Book Review of Fraternity

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For those of us who came of age in the 60’s and 70’s, it was a decade that marked the beginning of epic shifts that would change our personal lives, our nation and the world. It was a time marked by social change and war that few understood. The counter culture and social revolution gave rise to protest, both violent and peaceful. We marched for racial and social justice. We cried for Bobby, Martin and John. We watched in horror as college students, much like us, were shot down at Kent State. We ended each night in rage over the gruesome images from Vietnam on the 11 o’clock news. As a suburban teenager growing up in a working class neighborhood on Long Island, I sang along to Janis Ian’s Society’s Child with all the heartfelt emotion of my teenage angst and parental defiance.

It’s through the lens of 60’S and 70’S defiance and my past that I read Fraternity. Brady’s crisp, journalistic writing style beautifully tells the story of 5 of the 20 African American men Fr. John Brooks recruited to the College of Holy Cross in the late 1960’s. He believed these young African American men had the potential to succeed if given the opportunity. Fr. Brooks took a personal interest in not only their education, but their personal lives. He “mentored, defended, coached, and befriended them through an often challenging four years of college, pushing them to reach for goals that would sustain them as adults”. Fr. Brooks, who eventually would become a beloved president of the college, was often challenged by his peers, alumni and the community for taking on such a “risk”. The financial risk alone was staggering – as these new recruits were offered full scholarships. It was a pivotal time for the college and things did not always go smoothly. But Fr. Brooks held fast to his ideals and never wavered in his support of these young men.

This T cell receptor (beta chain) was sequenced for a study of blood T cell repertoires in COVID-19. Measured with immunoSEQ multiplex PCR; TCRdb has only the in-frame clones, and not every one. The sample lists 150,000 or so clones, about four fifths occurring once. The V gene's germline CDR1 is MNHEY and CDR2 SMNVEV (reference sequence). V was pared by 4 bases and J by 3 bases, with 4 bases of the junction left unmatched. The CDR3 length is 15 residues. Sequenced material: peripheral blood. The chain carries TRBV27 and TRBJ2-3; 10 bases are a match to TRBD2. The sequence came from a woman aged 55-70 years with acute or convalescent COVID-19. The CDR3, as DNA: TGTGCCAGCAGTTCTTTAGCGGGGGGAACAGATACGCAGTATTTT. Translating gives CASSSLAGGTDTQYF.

But what really drew me into this book was the story about the men themselves. Do you remember your first day of college? Scary, right? The first in their families to attend college, these men had the courage to enter a world very different from their own. The College of Holy Cross was, “white, [JESUIT] and all male,” with high academic standards and high expectations. Far from home, out of their own comfort zones, they entered a world that was hardly putting out the welcome mat. They were challenged but not deterred. They formed their bonds, worked hard, and persevered. They blazed a trail that others would follow. And each followed a passion that lead them to make a difference; a difference that continues to this day.

Did they know that their pursuit of a good education and a better life for their families would in effect play a role in changing society? Their time at CHC put them in the spotlight; they were challenged to reach their potential and make a difference. They continue to follow a path that brings light to MLK’s dream that men be judged by their character and not the color of their skin.

Now 40 years later, I am inspired by these brave men. I am awed by their courage and steadfastness. Read the book. It’s not too late to be inspired to make a difference. We still have a lot of work to do.

Tickets are still available for the 15th Annual African American Literary Celebration on Friday, January 18th featuring Fraternity author, Diane Brady and Holy Cross alumni Eddie Jenkins. Purchase your tickets here!